Of course, in order to achieve an authentic and sustainable level of passion, you must learn enough about something or someone. This takes time and effort, but it’s well worth the investment.

Pitching a story you don’t really believe in is a drag–and that indifference come through. Believe in the value that your client brings to the world, and believe that you have something of value to share with the media when you speak on your client’s behalf.

If you don’t care, then why should anyone else?

Introducing the Inside Edge Biography Writing Service

Three years ago, in writing about the importance of writing your business biography, my tone was almost apopleptic as I related the widespread absence of such bios.

At the time, I conveyed three big reasons why it behooves you to craft your story:

1. Distinguish yourself from the competition.
2. Develop a deeper connection with your prospective clients.
3. Lay the groundwork for news releases that help promote your product or service.

That covers some of the “why,” but much more elusive is the “how.”

How exactly do you boil down your life and career path and, furthermore, how tight should you write? Is 750 words just right or too much? Is 500 the magic number? What if some contexts enable space for only for 50 or 100 words?

These are among the most frequently recurring questions that I field, often during my “PR Secrets From a Media Insider” workshops. In response, I have developed a special rate for biography writing–click here for more details.

Mega Millions Media Frenzy Recalls Surreal 1998 Powerball Scene in Streamwood, Ill.

USA Today Powerball lawsuit

My December 1999 feature story in USA Today.

All of the buzz about the world record Mega Millions jackpot has gotten me reminiscing about the surreal events of May 21, 1998 that played out in Streamwood, Illinois.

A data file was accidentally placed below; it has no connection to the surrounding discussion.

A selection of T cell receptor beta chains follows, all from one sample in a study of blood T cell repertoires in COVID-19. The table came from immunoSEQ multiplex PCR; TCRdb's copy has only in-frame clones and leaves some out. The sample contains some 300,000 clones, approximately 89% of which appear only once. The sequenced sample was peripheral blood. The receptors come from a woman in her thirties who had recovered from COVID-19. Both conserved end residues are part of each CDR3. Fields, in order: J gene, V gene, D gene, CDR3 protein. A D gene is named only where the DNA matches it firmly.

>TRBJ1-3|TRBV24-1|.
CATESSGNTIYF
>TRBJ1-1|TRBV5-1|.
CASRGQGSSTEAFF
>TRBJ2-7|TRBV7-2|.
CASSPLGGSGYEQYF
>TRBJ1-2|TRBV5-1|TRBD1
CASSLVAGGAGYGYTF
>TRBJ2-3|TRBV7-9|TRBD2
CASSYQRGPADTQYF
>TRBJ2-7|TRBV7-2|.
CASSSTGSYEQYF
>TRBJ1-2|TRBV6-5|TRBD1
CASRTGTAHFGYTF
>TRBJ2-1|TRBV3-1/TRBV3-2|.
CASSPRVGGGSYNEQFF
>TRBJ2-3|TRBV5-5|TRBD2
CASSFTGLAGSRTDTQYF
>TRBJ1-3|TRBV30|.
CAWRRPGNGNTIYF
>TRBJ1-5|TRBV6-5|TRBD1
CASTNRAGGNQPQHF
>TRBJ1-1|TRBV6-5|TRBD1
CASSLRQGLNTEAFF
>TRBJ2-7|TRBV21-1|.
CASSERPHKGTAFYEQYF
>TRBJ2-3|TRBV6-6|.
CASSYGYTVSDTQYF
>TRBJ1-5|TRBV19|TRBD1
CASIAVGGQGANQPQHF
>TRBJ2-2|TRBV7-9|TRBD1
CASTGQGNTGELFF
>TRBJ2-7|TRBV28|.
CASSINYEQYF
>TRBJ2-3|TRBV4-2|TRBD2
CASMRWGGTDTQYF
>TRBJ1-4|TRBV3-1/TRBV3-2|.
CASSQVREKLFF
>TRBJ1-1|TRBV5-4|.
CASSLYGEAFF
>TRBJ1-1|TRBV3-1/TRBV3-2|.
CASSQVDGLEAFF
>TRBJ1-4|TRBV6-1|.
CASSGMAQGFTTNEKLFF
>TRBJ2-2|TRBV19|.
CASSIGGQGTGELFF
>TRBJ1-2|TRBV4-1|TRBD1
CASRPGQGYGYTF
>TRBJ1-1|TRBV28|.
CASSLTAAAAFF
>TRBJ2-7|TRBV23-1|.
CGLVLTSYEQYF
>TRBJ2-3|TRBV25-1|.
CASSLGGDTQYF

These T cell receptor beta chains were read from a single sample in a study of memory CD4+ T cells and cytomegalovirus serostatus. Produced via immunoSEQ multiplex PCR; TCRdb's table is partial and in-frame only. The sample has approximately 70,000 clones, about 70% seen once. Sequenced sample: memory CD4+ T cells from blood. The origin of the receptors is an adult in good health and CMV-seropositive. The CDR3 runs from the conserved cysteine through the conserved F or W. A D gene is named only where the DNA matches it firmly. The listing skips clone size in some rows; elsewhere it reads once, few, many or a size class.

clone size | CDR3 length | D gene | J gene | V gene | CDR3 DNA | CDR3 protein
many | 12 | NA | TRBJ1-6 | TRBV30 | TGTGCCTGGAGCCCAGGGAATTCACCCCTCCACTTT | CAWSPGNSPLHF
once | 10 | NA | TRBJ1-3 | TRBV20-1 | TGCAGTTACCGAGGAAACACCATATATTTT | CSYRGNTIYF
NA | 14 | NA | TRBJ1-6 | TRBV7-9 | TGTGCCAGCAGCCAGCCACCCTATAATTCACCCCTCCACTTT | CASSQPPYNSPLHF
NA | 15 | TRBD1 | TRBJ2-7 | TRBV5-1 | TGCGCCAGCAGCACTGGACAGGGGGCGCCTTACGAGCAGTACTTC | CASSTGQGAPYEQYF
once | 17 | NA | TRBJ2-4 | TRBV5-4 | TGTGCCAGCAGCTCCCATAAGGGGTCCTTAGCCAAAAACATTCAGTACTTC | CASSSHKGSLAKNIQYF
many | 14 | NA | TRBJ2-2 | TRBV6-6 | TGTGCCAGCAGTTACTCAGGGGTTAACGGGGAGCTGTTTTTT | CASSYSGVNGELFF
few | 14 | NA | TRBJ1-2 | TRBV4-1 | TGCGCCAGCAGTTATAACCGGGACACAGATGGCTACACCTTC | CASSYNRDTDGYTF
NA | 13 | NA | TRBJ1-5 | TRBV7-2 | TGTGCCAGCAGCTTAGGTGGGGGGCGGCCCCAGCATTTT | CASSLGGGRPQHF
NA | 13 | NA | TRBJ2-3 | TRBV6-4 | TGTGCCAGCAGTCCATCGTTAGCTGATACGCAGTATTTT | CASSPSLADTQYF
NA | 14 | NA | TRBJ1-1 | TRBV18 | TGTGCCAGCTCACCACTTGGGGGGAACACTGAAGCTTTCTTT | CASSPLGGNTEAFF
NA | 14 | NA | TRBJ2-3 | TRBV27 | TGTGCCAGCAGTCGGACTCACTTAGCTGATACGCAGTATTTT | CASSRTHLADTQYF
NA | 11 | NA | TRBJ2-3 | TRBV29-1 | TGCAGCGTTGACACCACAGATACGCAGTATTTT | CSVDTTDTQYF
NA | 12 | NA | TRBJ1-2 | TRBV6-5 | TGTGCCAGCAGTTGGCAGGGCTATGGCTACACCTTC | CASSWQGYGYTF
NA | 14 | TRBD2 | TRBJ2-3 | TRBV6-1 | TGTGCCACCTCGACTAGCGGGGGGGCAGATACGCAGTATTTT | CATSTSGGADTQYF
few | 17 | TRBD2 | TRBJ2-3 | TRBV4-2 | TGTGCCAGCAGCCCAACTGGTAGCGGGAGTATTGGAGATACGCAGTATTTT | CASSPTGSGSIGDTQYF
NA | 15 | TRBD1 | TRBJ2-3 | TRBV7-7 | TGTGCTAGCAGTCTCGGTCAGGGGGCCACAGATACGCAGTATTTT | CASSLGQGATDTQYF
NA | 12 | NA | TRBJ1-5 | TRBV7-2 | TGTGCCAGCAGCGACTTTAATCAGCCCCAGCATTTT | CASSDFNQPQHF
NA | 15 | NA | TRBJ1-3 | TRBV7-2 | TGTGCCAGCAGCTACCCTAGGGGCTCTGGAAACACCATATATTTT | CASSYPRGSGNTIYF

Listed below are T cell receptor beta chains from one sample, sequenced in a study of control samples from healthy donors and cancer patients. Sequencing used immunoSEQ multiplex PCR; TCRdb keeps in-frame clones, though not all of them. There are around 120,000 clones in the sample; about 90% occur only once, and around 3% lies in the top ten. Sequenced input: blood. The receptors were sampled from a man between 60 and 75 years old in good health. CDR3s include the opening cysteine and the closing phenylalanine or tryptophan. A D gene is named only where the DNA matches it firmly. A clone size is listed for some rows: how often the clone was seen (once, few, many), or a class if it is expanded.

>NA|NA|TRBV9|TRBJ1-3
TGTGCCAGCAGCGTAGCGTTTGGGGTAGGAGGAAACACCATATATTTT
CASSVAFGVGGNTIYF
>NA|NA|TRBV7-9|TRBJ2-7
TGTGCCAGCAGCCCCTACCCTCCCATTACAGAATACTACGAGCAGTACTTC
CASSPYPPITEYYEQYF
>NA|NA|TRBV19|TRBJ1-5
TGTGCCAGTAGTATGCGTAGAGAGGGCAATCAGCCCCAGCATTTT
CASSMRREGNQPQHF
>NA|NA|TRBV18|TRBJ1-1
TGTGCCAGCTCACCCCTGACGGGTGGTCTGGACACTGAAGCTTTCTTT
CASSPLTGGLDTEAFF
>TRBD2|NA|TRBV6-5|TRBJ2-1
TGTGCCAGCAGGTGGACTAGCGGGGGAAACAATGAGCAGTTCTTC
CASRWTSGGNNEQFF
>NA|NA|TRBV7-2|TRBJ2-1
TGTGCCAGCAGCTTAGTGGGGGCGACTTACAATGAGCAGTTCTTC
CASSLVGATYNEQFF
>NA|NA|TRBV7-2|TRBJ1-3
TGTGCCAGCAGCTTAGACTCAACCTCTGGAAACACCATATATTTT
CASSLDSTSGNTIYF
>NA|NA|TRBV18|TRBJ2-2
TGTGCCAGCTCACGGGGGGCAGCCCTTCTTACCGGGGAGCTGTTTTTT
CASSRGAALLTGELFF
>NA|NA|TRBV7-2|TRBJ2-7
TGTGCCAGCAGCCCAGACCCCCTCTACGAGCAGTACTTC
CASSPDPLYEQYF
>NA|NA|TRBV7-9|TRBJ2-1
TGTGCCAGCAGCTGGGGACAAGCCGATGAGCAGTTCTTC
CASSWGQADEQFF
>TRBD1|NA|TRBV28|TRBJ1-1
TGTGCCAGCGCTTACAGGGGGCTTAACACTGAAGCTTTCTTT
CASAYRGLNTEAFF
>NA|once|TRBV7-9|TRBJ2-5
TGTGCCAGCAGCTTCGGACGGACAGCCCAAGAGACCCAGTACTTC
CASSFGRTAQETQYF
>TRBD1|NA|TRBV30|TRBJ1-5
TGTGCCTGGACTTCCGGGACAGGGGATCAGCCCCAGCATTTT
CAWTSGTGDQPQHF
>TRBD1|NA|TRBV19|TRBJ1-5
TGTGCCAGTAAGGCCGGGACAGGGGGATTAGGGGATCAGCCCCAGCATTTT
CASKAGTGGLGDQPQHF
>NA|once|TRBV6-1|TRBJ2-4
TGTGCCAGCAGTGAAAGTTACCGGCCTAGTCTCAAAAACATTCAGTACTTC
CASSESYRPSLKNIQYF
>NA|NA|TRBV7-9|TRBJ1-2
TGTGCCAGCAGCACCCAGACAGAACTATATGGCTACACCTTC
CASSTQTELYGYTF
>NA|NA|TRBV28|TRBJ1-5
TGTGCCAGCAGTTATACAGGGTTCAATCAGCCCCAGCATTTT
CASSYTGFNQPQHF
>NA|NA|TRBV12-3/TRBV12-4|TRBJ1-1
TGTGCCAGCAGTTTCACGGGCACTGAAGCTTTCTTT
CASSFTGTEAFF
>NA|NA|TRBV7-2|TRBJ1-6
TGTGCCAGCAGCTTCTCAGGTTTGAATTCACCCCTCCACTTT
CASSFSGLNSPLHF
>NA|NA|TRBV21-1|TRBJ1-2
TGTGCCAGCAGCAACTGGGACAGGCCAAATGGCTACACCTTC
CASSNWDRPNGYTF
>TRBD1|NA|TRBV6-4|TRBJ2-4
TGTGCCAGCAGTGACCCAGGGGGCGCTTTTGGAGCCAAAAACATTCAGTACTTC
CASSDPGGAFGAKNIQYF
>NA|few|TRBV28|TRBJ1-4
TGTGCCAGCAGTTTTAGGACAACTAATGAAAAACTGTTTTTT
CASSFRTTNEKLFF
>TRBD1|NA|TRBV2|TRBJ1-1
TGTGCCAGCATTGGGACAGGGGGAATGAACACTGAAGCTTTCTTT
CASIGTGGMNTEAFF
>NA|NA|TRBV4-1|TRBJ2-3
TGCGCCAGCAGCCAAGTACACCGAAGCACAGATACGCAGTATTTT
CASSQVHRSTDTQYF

At the time, I was a reporter for The Courier News, and was dispatched to Bill’s on Bartlett Pizza Pub, a neighborhood joint that I’d frequented a few times over the years. Word had circulated that the winner of the then-record Powerball lottery ($195 million), Frank Capaci, was celebrating his mind-boggling fortune.

As I came upon the scene, all was jubilation as the 67-year-old Capaci, a regular at the pub, was bellied up to the bar and treating everyone to a round or two of drinks (capping it at $500–he hadn’t, after all, yet cashed in his ticket).

Perhaps the most compelling part of the story was how Capaci’s ticket had been purchased a day or two earlier on his behalf by a pair of bartenders, Patti Rooney and John Marnell.

Because Illinois did not partake in Powerball at the time, the duo had made the effort to trek north across the state line, to Wisconsin, to buy the tickets for him and other customers.

Later, as so often occurs when big, big bucks are involved, this feel-good story of honor and integrity descended into controversy. The bartenders contended Capaci reneged on a promise to give them $1 million from his take-home winnings (he had opted for a $104 million lump-sum payment, which became a `mere’ $68 million after taxes).

In December 1999, I wrote about the saga for USA Today. The bartenders’ lawsuit against Capaci was later settled out of court, for an undisclosed sum. (And believe me, I tried repeatedly to coax this piece of information from the plaintiffs’ attorney, Bob Winter.)

It’ll be intriguing to see what becomes of the new record sum, especially since only one name, from the winner in Illinois, is guaranteed to become public.

I can’t imagine that the other two winners, from Kansas and Maryland, would willingly go public with their identities, though that doesn’t mean their names won’t surface, at least at some point and in some fashion.